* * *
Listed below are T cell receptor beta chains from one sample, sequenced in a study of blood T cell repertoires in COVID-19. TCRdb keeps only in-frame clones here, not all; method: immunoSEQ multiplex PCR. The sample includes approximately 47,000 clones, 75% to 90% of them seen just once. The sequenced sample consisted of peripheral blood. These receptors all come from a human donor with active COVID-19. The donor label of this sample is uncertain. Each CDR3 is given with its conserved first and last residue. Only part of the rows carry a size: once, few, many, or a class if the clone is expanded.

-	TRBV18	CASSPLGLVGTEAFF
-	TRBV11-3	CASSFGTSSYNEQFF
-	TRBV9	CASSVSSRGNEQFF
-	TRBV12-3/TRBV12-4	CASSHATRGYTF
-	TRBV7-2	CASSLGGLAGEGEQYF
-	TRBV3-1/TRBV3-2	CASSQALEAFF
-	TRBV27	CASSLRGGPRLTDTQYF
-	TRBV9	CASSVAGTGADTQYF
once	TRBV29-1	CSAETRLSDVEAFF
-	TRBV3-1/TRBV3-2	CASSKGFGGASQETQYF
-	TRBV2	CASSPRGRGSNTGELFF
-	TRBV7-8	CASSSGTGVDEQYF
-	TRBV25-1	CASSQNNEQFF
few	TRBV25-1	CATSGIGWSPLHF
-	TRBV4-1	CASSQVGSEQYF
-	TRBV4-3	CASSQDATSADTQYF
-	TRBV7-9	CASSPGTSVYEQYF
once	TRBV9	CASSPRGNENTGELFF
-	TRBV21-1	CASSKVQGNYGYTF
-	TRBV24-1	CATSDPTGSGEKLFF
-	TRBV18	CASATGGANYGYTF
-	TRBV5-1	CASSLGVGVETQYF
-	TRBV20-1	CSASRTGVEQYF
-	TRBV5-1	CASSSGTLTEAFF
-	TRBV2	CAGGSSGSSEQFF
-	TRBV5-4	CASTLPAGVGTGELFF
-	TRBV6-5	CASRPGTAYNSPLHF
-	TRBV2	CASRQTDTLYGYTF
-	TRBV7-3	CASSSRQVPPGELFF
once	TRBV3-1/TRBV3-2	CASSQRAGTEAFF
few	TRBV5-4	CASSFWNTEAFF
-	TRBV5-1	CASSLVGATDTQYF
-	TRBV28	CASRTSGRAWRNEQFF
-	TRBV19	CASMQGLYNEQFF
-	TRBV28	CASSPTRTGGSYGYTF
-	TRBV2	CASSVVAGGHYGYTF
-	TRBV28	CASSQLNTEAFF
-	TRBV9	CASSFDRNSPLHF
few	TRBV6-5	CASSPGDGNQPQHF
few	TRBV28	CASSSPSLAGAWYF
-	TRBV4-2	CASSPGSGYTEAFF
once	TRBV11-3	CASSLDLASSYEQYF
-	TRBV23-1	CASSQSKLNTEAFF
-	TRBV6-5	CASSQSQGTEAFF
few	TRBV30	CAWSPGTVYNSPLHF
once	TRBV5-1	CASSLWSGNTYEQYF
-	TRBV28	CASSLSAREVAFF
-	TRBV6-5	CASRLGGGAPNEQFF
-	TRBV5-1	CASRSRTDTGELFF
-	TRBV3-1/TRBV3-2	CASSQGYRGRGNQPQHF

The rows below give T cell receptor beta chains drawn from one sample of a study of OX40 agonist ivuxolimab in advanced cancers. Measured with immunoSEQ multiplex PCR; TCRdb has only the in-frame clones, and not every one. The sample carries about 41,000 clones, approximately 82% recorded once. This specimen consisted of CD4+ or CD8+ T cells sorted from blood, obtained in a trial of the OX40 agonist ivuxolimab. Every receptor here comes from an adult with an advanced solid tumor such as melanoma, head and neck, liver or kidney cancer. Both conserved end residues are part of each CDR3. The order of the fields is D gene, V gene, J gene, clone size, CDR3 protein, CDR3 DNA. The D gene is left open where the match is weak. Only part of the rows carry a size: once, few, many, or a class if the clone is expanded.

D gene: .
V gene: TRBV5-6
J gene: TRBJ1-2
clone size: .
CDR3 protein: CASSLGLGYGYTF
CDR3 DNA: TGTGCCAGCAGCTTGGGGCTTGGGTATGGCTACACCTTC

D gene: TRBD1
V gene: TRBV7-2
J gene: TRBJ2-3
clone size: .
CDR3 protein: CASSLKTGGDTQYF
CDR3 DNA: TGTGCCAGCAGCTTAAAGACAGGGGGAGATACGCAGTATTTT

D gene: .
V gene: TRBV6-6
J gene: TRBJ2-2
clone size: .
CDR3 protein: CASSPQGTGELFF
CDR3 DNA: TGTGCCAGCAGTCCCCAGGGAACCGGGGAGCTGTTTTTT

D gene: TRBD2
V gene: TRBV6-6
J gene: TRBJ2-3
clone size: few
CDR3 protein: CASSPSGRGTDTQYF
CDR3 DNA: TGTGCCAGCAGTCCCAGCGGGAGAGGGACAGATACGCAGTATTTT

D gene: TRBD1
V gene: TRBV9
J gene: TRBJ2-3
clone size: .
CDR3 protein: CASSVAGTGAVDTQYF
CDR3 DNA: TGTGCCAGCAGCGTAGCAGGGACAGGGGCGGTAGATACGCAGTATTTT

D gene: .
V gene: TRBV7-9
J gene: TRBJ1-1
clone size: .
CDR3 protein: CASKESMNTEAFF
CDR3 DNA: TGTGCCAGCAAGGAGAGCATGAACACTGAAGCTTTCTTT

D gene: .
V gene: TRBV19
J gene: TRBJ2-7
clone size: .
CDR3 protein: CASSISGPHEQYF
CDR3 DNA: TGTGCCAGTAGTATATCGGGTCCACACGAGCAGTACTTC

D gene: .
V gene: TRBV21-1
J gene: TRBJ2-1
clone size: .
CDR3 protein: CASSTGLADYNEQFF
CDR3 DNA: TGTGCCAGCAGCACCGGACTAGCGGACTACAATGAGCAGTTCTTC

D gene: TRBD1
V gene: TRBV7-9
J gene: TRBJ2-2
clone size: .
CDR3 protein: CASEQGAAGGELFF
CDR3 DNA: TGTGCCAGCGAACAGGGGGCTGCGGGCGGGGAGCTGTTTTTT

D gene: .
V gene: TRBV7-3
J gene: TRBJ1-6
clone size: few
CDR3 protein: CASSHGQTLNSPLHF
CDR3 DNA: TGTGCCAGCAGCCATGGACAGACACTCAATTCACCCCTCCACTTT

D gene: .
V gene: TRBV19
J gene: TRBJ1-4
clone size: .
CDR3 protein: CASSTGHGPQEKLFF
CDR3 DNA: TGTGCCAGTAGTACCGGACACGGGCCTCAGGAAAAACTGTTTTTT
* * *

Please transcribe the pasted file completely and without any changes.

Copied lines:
Listed below are T cell receptor beta chains from one sample, sequenced in a study of blood T cell repertoires in COVID-19. TCRdb keeps only in-frame clones here, not all; method: immunoSEQ multiplex PCR. The sample includes approximately 47,000 clones, 75% to 90% of them seen just once. The sequenced sample consisted of peripheral blood. These receptors all come from a human donor with active COVID-19. The donor label of this sample is uncertain. Each CDR3 is given with its conserved first and last residue. Only part of the rows carry a size: once, few, many, or a class if the clone is expanded.

-	TRBV18	CASSPLGLVGTEAFF
-	TRBV11-3	CASSFGTSSYNEQFF
-	TRBV9	CASSVSSRGNEQFF
-	TRBV12-3/TRBV12-4	CASSHATRGYTF
-	TRBV7-2	CASSLGGLAGEGEQYF
-	TRBV3-1/TRBV3-2	CASSQALEAFF
-	TRBV27	CASSLRGGPRLTDTQYF
-	TRBV9	CASSVAGTGADTQYF
once	TRBV29-1	CSAETRLSDVEAFF
-	TRBV3-1/TRBV3-2	CASSKGFGGASQETQYF
-	TRBV2	CASSPRGRGSNTGELFF
-	TRBV7-8	CASSSGTGVDEQYF
-	TRBV25-1	CASSQNNEQFF
few	TRBV25-1	CATSGIGWSPLHF
-	TRBV4-1	CASSQVGSEQYF
-	TRBV4-3	CASSQDATSADTQYF
-	TRBV7-9	CASSPGTSVYEQYF
once	TRBV9	CASSPRGNENTGELFF
-	TRBV21-1	CASSKVQGNYGYTF
-	TRBV24-1	CATSDPTGSGEKLFF
-	TRBV18	CASATGGANYGYTF
-	TRBV5-1	CASSLGVGVETQYF
-	TRBV20-1	CSASRTGVEQYF
-	TRBV5-1	CASSSGTLTEAFF
-	TRBV2	CAGGSSGSSEQFF
-	TRBV5-4	CASTLPAGVGTGELFF
-	TRBV6-5	CASRPGTAYNSPLHF
-	TRBV2	CASRQTDTLYGYTF
-	TRBV7-3	CASSSRQVPPGELFF
once	TRBV3-1/TRBV3-2	CASSQRAGTEAFF
few	TRBV5-4	CASSFWNTEAFF
-	TRBV5-1	CASSLVGATDTQYF
-	TRBV28	CASRTSGRAWRNEQFF
-	TRBV19	CASMQGLYNEQFF
-	TRBV28	CASSPTRTGGSYGYTF
-	TRBV2	CASSVVAGGHYGYTF
-	TRBV28	CASSQLNTEAFF
-	TRBV9	CASSFDRNSPLHF
few	TRBV6-5	CASSPGDGNQPQHF
few	TRBV28	CASSSPSLAGAWYF
-	TRBV4-2	CASSPGSGYTEAFF
once	TRBV11-3	CASSLDLASSYEQYF
-	TRBV23-1	CASSQSKLNTEAFF
-	TRBV6-5	CASSQSQGTEAFF
few	TRBV30	CAWSPGTVYNSPLHF
once	TRBV5-1	CASSLWSGNTYEQYF
-	TRBV28	CASSLSAREVAFF
-	TRBV6-5	CASRLGGGAPNEQFF
-	TRBV5-1	CASRSRTDTGELFF
-	TRBV3-1/TRBV3-2	CASSQGYRGRGNQPQHF

The rows below give T cell receptor beta chains drawn from one sample of a study of OX40 agonist ivuxolimab in advanced cancers. Measured with immunoSEQ multiplex PCR; TCRdb has only the in-frame clones, and not every one. The sample carries about 41,000 clones, approximately 82% recorded once. This specimen consisted of CD4+ or CD8+ T cells sorted from blood, obtained in a trial of the OX40 agonist ivuxolimab. Every receptor here comes from an adult with an advanced solid tumor such as melanoma, head and neck, liver or kidney cancer. Both conserved end residues are part of each CDR3. The order of the fields is D gene, V gene, J gene, clone size, CDR3 protein, CDR3 DNA. The D gene is left open where the match is weak. Only part of the rows carry a size: once, few, many, or a class if the clone is expanded.

D gene: .
V gene: TRBV5-6
J gene: TRBJ1-2
clone size: .
CDR3 protein: CASSLGLGYGYTF
CDR3 DNA: TGTGCCAGCAGCTTGGGGCTTGGGTATGGCTACACCTTC

D gene: TRBD1
V gene: TRBV7-2
J gene: TRBJ2-3
clone size: .
CDR3 protein: CASSLKTGGDTQYF
CDR3 DNA: TGTGCCAGCAGCTTAAAGACAGGGGGAGATACGCAGTATTTT

D gene: .
V gene: TRBV6-6
J gene: TRBJ2-2
clone size: .
CDR3 protein: CASSPQGTGELFF
CDR3 DNA: TGTGCCAGCAGTCCCCAGGGAACCGGGGAGCTGTTTTTT

D gene: TRBD2
V gene: TRBV6-6
J gene: TRBJ2-3
clone size: few
CDR3 protein: CASSPSGRGTDTQYF
CDR3 DNA: TGTGCCAGCAGTCCCAGCGGGAGAGGGACAGATACGCAGTATTTT

D gene: TRBD1
V gene: TRBV9
J gene: TRBJ2-3
clone size: .
CDR3 protein: CASSVAGTGAVDTQYF
CDR3 DNA: TGTGCCAGCAGCGTAGCAGGGACAGGGGCGGTAGATACGCAGTATTTT

D gene: .
V gene: TRBV7-9
J gene: TRBJ1-1
clone size: .
CDR3 protein: CASKESMNTEAFF
CDR3 DNA: TGTGCCAGCAAGGAGAGCATGAACACTGAAGCTTTCTTT

D gene: .
V gene: TRBV19
J gene: TRBJ2-7
clone size: .
CDR3 protein: CASSISGPHEQYF
CDR3 DNA: TGTGCCAGTAGTATATCGGGTCCACACGAGCAGTACTTC

D gene: .
V gene: TRBV21-1
J gene: TRBJ2-1
clone size: .
CDR3 protein: CASSTGLADYNEQFF
CDR3 DNA: TGTGCCAGCAGCACCGGACTAGCGGACTACAATGAGCAGTTCTTC

D gene: TRBD1
V gene: TRBV7-9
J gene: TRBJ2-2
clone size: .
CDR3 protein: CASEQGAAGGELFF
CDR3 DNA: TGTGCCAGCGAACAGGGGGCTGCGGGCGGGGAGCTGTTTTTT

D gene: .
V gene: TRBV7-3
J gene: TRBJ1-6
clone size: few
CDR3 protein: CASSHGQTLNSPLHF
CDR3 DNA: TGTGCCAGCAGCCATGGACAGACACTCAATTCACCCCTCCACTTT

D gene: .
V gene: TRBV19
J gene: TRBJ1-4
clone size: .
CDR3 protein: CASSTGHGPQEKLFF
CDR3 DNA: TGTGCCAGTAGTACCGGACACGGGCCTCAGGAAAAACTGTTTTTT